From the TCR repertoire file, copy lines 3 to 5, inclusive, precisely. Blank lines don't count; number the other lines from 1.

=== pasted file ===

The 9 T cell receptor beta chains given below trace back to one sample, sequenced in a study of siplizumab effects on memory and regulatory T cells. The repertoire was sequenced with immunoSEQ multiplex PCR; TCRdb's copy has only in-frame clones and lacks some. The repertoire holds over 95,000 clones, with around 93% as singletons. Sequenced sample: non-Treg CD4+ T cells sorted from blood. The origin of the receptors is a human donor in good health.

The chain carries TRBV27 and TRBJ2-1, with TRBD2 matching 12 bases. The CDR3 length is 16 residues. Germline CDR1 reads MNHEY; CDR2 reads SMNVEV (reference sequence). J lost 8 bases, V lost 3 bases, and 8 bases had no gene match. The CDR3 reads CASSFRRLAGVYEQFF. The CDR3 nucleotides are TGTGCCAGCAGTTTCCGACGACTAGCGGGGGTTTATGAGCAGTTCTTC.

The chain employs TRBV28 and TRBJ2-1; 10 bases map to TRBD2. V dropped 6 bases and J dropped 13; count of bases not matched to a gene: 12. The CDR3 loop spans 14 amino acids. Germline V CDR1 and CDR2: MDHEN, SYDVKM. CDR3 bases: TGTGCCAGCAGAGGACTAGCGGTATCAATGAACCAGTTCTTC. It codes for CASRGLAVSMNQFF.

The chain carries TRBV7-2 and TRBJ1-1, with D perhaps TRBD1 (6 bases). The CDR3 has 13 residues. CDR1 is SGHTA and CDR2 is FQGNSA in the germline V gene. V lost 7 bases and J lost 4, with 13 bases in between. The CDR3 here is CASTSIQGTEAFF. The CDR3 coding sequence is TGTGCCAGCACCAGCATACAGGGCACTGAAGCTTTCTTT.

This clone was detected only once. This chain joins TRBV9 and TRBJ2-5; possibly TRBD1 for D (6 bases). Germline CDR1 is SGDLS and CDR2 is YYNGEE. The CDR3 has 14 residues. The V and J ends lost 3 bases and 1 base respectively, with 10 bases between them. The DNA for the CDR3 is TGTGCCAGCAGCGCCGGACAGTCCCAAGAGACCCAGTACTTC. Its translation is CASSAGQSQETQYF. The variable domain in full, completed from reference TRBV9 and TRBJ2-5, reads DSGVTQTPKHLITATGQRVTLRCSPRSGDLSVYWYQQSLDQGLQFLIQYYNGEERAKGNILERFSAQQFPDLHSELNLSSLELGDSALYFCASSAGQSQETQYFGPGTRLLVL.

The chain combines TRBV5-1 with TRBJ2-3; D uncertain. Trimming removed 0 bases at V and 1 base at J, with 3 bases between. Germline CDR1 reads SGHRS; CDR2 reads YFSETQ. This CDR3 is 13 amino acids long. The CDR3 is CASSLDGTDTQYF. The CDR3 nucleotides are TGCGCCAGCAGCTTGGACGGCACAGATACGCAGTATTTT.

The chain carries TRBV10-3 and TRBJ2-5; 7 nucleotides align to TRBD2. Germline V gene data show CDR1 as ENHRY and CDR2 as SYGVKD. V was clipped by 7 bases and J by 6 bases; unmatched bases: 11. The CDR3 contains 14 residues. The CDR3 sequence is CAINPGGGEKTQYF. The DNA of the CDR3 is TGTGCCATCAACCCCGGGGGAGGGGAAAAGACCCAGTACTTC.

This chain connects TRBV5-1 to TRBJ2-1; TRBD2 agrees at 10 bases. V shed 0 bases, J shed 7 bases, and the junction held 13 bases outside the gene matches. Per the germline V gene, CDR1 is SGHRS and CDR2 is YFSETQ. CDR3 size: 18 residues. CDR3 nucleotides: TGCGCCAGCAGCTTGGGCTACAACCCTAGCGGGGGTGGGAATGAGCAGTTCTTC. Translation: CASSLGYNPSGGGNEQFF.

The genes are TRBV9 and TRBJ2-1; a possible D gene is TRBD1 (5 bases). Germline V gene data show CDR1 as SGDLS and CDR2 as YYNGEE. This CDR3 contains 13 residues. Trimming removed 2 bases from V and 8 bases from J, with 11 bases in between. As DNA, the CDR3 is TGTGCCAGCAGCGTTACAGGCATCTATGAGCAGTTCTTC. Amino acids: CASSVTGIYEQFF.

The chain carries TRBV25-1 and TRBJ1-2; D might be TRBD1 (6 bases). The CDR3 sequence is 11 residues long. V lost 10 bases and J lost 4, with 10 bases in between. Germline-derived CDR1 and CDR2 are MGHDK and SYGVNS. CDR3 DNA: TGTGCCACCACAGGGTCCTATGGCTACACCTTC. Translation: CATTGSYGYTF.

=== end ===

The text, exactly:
The chain employs TRBV28 and TRBJ2-1; 10 bases map to TRBD2. V dropped 6 bases and J dropped 13; count of bases not matched to a gene: 12. The CDR3 loop spans 14 amino acids. Germline V CDR1 and CDR2: MDHEN, SYDVKM. CDR3 bases: TGTGCCAGCAGAGGACTAGCGGTATCAATGAACCAGTTCTTC. It codes for CASRGLAVSMNQFF.

The chain carries TRBV7-2 and TRBJ1-1, with D perhaps TRBD1 (6 bases). The CDR3 has 13 residues. CDR1 is SGHTA and CDR2 is FQGNSA in the germline V gene. V lost 7 bases and J lost 4, with 13 bases in between. The CDR3 here is CASTSIQGTEAFF. The CDR3 coding sequence is TGTGCCAGCACCAGCATACAGGGCACTGAAGCTTTCTTT.

This clone was detected only once. This chain joins TRBV9 and TRBJ2-5; possibly TRBD1 for D (6 bases). Germline CDR1 is SGDLS and CDR2 is YYNGEE. The CDR3 has 14 residues. The V and J ends lost 3 bases and 1 base respectively, with 10 bases between them. The DNA for the CDR3 is TGTGCCAGCAGCGCCGGACAGTCCCAAGAGACCCAGTACTTC. Its translation is CASSAGQSQETQYF. The variable domain in full, completed from reference TRBV9 and TRBJ2-5, reads DSGVTQTPKHLITATGQRVTLRCSPRSGDLSVYWYQQSLDQGLQFLIQYYNGEERAKGNILERFSAQQFPDLHSELNLSSLELGDSALYFCASSAGQSQETQYFGPGTRLLVL.